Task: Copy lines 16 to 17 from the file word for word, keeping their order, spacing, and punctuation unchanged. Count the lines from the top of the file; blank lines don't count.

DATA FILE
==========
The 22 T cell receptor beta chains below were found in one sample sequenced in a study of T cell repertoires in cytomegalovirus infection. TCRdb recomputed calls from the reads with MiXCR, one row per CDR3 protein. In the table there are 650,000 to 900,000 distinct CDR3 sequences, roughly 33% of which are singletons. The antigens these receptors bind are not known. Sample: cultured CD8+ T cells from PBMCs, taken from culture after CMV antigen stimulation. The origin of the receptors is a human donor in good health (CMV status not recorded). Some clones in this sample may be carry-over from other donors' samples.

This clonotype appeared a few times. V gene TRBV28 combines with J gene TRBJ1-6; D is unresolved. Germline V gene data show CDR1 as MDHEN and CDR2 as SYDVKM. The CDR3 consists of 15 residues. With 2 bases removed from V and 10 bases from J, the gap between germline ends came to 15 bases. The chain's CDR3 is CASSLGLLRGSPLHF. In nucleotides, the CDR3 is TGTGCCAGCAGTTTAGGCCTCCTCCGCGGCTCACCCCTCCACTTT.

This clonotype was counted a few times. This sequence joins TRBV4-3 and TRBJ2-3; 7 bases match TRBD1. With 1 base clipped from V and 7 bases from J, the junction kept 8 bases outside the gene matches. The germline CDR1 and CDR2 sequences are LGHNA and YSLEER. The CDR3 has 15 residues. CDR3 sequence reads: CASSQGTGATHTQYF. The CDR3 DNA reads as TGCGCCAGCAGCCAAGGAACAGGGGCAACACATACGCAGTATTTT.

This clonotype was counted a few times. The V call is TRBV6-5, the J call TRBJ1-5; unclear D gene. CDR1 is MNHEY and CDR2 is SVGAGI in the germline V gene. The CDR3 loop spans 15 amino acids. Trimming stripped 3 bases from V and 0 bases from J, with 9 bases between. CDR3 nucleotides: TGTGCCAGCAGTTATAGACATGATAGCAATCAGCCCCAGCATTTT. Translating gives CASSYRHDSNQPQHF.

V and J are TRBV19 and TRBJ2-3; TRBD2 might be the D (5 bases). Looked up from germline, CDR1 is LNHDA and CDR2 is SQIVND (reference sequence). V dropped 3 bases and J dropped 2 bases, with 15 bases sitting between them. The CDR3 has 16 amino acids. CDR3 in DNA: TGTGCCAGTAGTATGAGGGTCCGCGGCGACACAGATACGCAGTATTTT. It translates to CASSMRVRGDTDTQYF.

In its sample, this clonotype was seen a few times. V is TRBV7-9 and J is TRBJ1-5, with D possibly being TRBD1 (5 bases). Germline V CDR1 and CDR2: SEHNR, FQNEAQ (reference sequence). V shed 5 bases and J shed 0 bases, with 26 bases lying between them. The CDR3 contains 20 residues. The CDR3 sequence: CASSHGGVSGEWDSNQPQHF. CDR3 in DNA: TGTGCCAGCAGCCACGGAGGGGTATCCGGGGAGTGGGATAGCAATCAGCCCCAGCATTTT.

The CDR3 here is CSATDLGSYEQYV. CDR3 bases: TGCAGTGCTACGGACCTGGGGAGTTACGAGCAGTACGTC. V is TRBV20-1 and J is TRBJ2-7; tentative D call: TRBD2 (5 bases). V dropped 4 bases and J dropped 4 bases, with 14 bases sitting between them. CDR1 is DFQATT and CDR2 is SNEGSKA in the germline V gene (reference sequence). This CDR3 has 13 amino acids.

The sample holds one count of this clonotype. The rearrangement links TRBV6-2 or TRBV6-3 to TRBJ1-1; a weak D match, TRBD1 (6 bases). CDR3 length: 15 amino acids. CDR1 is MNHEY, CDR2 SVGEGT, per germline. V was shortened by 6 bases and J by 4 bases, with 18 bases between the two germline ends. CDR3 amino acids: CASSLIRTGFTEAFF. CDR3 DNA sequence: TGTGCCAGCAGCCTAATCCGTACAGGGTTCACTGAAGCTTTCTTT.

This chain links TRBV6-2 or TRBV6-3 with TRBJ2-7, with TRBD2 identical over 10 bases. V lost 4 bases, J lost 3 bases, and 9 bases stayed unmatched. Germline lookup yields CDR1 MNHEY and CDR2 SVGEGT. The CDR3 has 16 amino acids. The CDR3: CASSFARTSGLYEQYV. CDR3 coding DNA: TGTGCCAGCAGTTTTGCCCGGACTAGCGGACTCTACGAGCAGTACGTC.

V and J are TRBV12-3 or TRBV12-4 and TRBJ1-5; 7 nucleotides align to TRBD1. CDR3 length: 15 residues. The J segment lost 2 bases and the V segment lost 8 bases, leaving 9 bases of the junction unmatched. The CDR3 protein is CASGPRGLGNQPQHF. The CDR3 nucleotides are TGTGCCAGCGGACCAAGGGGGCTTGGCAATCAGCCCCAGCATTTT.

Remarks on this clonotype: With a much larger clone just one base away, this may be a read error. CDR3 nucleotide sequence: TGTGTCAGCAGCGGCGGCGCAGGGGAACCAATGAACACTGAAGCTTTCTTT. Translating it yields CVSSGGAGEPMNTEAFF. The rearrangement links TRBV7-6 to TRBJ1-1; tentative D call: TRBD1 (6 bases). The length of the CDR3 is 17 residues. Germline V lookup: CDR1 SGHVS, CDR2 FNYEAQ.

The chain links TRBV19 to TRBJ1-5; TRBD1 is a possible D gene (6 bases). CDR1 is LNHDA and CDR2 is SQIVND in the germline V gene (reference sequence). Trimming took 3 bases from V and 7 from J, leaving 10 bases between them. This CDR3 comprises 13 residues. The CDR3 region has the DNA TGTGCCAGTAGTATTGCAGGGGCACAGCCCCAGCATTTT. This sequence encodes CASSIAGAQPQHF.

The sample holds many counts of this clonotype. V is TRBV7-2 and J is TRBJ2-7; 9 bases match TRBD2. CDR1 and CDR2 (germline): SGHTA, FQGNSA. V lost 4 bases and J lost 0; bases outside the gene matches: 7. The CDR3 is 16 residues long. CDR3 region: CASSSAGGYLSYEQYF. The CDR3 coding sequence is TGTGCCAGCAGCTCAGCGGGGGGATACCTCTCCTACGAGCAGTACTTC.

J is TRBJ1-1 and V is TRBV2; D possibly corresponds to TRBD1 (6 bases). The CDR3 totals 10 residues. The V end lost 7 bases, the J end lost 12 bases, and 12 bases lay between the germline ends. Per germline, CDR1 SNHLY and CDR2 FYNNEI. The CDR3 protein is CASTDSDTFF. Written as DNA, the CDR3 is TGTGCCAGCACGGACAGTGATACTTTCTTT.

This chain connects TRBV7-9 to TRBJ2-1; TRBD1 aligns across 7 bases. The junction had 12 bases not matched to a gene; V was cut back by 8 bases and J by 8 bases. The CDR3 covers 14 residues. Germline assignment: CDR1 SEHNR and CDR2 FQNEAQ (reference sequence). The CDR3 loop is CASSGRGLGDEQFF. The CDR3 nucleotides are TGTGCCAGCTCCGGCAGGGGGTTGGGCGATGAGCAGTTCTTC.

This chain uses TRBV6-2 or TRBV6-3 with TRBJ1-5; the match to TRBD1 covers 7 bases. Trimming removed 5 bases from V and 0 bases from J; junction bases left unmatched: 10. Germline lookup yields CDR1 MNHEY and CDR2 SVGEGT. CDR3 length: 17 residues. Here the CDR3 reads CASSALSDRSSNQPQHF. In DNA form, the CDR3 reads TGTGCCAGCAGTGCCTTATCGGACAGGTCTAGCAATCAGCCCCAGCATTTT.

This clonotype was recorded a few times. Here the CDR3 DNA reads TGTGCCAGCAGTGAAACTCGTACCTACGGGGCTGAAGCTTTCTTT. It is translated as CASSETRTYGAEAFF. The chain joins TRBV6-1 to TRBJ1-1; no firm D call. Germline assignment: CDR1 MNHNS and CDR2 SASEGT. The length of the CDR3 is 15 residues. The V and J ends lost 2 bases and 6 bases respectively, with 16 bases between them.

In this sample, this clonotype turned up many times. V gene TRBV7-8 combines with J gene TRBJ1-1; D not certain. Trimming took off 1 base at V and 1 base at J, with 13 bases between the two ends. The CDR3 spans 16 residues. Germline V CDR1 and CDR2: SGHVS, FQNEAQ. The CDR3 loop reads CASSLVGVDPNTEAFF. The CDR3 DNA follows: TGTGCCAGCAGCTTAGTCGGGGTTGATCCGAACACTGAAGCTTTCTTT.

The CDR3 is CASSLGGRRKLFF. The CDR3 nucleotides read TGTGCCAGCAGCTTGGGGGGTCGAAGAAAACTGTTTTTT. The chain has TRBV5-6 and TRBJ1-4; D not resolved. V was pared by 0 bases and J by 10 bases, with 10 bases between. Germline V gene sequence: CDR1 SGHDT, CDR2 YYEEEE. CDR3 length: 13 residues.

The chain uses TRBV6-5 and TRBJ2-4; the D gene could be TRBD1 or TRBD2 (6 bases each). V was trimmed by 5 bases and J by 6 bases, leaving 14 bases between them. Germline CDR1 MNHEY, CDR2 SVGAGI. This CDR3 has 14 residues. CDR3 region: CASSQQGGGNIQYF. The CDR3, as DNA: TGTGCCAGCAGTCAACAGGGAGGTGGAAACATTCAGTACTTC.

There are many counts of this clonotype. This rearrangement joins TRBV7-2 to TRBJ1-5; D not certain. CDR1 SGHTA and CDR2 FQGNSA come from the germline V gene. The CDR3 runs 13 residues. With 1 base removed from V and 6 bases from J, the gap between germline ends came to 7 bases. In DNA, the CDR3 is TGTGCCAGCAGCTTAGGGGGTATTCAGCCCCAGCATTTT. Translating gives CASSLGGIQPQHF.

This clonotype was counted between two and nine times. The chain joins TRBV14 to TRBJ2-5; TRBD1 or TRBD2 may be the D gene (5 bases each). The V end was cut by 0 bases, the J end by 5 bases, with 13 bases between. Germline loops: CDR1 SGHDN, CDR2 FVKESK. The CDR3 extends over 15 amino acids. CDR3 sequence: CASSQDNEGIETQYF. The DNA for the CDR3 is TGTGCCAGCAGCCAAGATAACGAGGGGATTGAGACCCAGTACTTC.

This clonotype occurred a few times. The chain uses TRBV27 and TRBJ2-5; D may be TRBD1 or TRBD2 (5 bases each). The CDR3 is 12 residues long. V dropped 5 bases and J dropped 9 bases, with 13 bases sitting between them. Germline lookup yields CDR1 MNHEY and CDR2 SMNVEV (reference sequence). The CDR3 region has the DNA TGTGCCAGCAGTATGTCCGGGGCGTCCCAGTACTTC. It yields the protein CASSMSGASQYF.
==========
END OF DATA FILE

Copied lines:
This chain uses TRBV6-2 or TRBV6-3 with TRBJ1-5; the match to TRBD1 covers 7 bases. Trimming removed 5 bases from V and 0 bases from J; junction bases left unmatched: 10. Germline lookup yields CDR1 MNHEY and CDR2 SVGEGT. CDR3 length: 17 residues. Here the CDR3 reads CASSALSDRSSNQPQHF. In DNA form, the CDR3 reads TGTGCCAGCAGTGCCTTATCGGACAGGTCTAGCAATCAGCCCCAGCATTTT.

This clonotype was recorded a few times. Here the CDR3 DNA reads TGTGCCAGCAGTGAAACTCGTACCTACGGGGCTGAAGCTTTCTTT. It is translated as CASSETRTYGAEAFF. The chain joins TRBV6-1 to TRBJ1-1; no firm D call. Germline assignment: CDR1 MNHNS and CDR2 SASEGT. The length of the CDR3 is 15 residues. The V and J ends lost 2 bases and 6 bases respectively, with 16 bases between them.